Today in Japan (12.07.17)
SNA (Tokyo) — The following stories were reported today by the Shingetsu News Agency.
—Constitutional Democratic Party of Japan makes clear it opposes Prime Minister Shinzo Abe’s idea of revising the Constitution to authorize the existence of the Self-Defense Forces. The conservative Party of Hope expresses doubts about the proposal.
—Civil Alliance for Peace and Constitutionalism (Shimin Rengo) excludes the Party of Hope from its activities due to the conservative opposition party’s support of the unconstitutional Abe War Law.
—Democratic Party leaders make clear they intend to revive the centrist opposition party rather than disband, as had been former leader Seiji Maehara’s plan. They have decided to hold a full party convention on February 4, 2018.
—House of Councillors lawmaker Toshio Ogawa says that it is possible that the centrist Democratic Party will change its party name in a (weak) bid to recover some public support.
—Social Democratic Party to hold leadership election on January 29. Unclear if current leader Tadatomo Yoshida will seek another term.
—Independent House of Councillors lawmaker Ryuhei Kawada to join the Constitutional Democratic Party of Japan. This will allow the new progressive party to establish its own caucus in the Upper House.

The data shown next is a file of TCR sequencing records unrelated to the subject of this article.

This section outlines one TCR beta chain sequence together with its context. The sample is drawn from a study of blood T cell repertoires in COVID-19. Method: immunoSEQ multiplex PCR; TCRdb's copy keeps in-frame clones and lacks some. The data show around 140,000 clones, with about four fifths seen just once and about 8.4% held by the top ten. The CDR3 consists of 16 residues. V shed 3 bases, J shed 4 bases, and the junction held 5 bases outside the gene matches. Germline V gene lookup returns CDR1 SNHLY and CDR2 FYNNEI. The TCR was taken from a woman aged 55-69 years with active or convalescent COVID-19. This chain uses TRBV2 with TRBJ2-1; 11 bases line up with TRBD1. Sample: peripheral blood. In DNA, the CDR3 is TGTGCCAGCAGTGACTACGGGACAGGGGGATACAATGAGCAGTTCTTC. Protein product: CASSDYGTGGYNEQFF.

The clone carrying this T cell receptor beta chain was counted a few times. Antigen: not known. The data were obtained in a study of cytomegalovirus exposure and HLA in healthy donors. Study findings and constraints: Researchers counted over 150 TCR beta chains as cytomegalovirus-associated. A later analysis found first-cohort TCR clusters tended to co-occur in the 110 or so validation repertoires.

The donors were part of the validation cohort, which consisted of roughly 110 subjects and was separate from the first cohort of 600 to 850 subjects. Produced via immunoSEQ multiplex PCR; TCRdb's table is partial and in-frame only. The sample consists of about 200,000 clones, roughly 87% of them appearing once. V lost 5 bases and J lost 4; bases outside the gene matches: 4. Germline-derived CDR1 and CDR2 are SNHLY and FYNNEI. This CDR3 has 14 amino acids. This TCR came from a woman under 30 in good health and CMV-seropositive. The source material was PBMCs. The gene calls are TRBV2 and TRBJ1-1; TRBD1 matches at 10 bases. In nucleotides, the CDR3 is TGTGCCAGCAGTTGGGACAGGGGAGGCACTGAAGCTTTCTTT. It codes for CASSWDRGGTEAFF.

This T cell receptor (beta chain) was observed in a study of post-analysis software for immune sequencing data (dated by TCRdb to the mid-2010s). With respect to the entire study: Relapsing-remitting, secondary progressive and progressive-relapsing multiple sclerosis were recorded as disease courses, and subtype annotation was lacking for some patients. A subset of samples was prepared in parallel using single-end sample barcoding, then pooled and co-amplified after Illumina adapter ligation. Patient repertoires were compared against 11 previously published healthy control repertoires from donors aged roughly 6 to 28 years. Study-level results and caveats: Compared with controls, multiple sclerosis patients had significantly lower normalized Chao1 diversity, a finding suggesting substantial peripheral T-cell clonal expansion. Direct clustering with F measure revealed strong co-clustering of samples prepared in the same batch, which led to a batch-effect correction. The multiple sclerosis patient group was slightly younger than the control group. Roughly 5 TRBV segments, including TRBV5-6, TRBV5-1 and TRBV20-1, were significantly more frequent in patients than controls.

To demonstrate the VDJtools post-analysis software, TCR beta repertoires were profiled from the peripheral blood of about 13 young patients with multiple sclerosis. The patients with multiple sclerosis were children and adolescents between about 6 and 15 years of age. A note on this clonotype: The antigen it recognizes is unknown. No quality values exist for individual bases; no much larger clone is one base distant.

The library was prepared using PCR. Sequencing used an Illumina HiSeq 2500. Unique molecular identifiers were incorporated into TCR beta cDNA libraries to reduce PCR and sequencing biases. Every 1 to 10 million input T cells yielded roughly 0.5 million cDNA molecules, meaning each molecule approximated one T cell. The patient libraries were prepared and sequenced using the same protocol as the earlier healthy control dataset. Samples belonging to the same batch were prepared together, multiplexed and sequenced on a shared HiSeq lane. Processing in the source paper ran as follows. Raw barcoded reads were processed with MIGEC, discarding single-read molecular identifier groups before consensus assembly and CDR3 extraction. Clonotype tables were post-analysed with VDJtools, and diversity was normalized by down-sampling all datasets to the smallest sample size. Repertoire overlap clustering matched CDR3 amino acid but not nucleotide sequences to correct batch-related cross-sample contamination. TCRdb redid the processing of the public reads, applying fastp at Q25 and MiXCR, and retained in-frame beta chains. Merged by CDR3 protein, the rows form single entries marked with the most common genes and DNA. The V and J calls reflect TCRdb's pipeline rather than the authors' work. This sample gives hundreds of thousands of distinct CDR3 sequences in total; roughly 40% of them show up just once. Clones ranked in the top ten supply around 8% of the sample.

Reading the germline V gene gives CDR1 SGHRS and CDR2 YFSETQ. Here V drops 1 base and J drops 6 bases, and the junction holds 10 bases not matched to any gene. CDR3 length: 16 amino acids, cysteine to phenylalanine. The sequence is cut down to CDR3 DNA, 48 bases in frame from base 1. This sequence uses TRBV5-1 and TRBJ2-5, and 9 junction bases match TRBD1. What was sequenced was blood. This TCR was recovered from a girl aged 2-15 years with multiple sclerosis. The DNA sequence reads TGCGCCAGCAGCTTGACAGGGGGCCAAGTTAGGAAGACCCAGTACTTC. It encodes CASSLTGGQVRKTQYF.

—Prime Minister Shinzo Abe sends his diplomatic advisor, Katsuyuki Kawai, to hold a meeting with Steve Bannon in Washington DC to talk about the US-Japan Alliance, as if the Breitbart chairman is somehow a representative of the US government.
—An object apparently falls from a US military plane near Futenma and lands on a nursery school. No one hurt, but Okinawans given fresh reminder of past tragedies, especially the 1959 F-100 crash.
—Abe government predictably refuses the criticize Trump’s decision to recognize Jerusalem as Israel’s capital, even though it counters decades of Japanese diplomatic policy. “No comment” is the word from Chief Cabinet Secretary Yoshihide Suga.
—Abe ally and Keidanren Chairman Sadayuki Sakakibara declares that Japan needs to build new nuclear power plants.
—Dr. Katsuya Takasu, Holocaust and Nanjing Massacre denier, pays US$275,000 to buy at action in New York a memoir written by Emperor Hirohito in immediate postwar period. The cosmetic surgeon Takasu is invited as a frequent commentator on Japanese TV programs.
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